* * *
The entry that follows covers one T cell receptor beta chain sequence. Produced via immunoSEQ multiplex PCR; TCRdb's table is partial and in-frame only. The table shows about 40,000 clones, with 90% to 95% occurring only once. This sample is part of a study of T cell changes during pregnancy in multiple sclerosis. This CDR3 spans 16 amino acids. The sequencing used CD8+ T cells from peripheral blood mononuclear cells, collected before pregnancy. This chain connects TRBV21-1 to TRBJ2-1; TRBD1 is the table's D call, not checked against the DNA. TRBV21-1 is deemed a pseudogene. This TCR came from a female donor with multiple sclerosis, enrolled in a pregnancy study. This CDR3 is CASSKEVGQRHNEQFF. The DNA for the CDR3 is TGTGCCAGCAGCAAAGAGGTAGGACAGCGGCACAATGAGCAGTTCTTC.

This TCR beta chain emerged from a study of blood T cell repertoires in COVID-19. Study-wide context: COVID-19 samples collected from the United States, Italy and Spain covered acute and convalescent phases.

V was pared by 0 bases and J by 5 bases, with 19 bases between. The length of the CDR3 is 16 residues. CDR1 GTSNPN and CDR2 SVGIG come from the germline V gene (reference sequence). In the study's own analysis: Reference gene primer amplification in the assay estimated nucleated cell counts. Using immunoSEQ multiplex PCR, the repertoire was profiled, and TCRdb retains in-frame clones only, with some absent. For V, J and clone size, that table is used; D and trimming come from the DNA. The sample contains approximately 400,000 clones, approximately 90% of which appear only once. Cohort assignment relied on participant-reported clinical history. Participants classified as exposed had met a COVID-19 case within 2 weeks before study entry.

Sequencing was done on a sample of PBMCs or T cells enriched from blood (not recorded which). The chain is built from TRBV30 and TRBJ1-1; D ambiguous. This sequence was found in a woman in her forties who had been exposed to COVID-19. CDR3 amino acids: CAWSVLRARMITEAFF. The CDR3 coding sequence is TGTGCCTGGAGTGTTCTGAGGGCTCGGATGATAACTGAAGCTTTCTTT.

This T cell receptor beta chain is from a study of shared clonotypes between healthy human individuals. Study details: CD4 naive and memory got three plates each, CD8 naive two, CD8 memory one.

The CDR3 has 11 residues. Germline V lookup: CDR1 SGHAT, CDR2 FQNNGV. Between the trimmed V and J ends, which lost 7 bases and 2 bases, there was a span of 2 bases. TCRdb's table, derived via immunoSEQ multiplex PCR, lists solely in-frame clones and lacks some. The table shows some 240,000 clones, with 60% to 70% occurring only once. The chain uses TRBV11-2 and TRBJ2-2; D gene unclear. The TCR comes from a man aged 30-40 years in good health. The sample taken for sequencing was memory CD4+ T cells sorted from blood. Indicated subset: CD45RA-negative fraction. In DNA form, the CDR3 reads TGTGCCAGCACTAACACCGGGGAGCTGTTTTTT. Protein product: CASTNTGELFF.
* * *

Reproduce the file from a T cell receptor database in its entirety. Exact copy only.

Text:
The entry that follows covers one T cell receptor beta chain sequence. Produced via immunoSEQ multiplex PCR; TCRdb's table is partial and in-frame only. The table shows about 40,000 clones, with 90% to 95% occurring only once. This sample is part of a study of T cell changes during pregnancy in multiple sclerosis. This CDR3 spans 16 amino acids. The sequencing used CD8+ T cells from peripheral blood mononuclear cells, collected before pregnancy. This chain connects TRBV21-1 to TRBJ2-1; TRBD1 is the table's D call, not checked against the DNA. TRBV21-1 is deemed a pseudogene. This TCR came from a female donor with multiple sclerosis, enrolled in a pregnancy study. This CDR3 is CASSKEVGQRHNEQFF. The DNA for the CDR3 is TGTGCCAGCAGCAAAGAGGTAGGACAGCGGCACAATGAGCAGTTCTTC.

This TCR beta chain emerged from a study of blood T cell repertoires in COVID-19. Study-wide context: COVID-19 samples collected from the United States, Italy and Spain covered acute and convalescent phases.

V was pared by 0 bases and J by 5 bases, with 19 bases between. The length of the CDR3 is 16 residues. CDR1 GTSNPN and CDR2 SVGIG come from the germline V gene (reference sequence). In the study's own analysis: Reference gene primer amplification in the assay estimated nucleated cell counts. Using immunoSEQ multiplex PCR, the repertoire was profiled, and TCRdb retains in-frame clones only, with some absent. For V, J and clone size, that table is used; D and trimming come from the DNA. The sample contains approximately 400,000 clones, approximately 90% of which appear only once. Cohort assignment relied on participant-reported clinical history. Participants classified as exposed had met a COVID-19 case within 2 weeks before study entry.

Sequencing was done on a sample of PBMCs or T cells enriched from blood (not recorded which). The chain is built from TRBV30 and TRBJ1-1; D ambiguous. This sequence was found in a woman in her forties who had been exposed to COVID-19. CDR3 amino acids: CAWSVLRARMITEAFF. The CDR3 coding sequence is TGTGCCTGGAGTGTTCTGAGGGCTCGGATGATAACTGAAGCTTTCTTT.

This T cell receptor beta chain is from a study of shared clonotypes between healthy human individuals. Study details: CD4 naive and memory got three plates each, CD8 naive two, CD8 memory one.

The CDR3 has 11 residues. Germline V lookup: CDR1 SGHAT, CDR2 FQNNGV. Between the trimmed V and J ends, which lost 7 bases and 2 bases, there was a span of 2 bases. TCRdb's table, derived via immunoSEQ multiplex PCR, lists solely in-frame clones and lacks some. The table shows some 240,000 clones, with 60% to 70% occurring only once. The chain uses TRBV11-2 and TRBJ2-2; D gene unclear. The TCR comes from a man aged 30-40 years in good health. The sample taken for sequencing was memory CD4+ T cells sorted from blood. Indicated subset: CD45RA-negative fraction. In DNA form, the CDR3 reads TGTGCCAGCACTAACACCGGGGAGCTGTTTTTT. Protein product: CASTNTGELFF.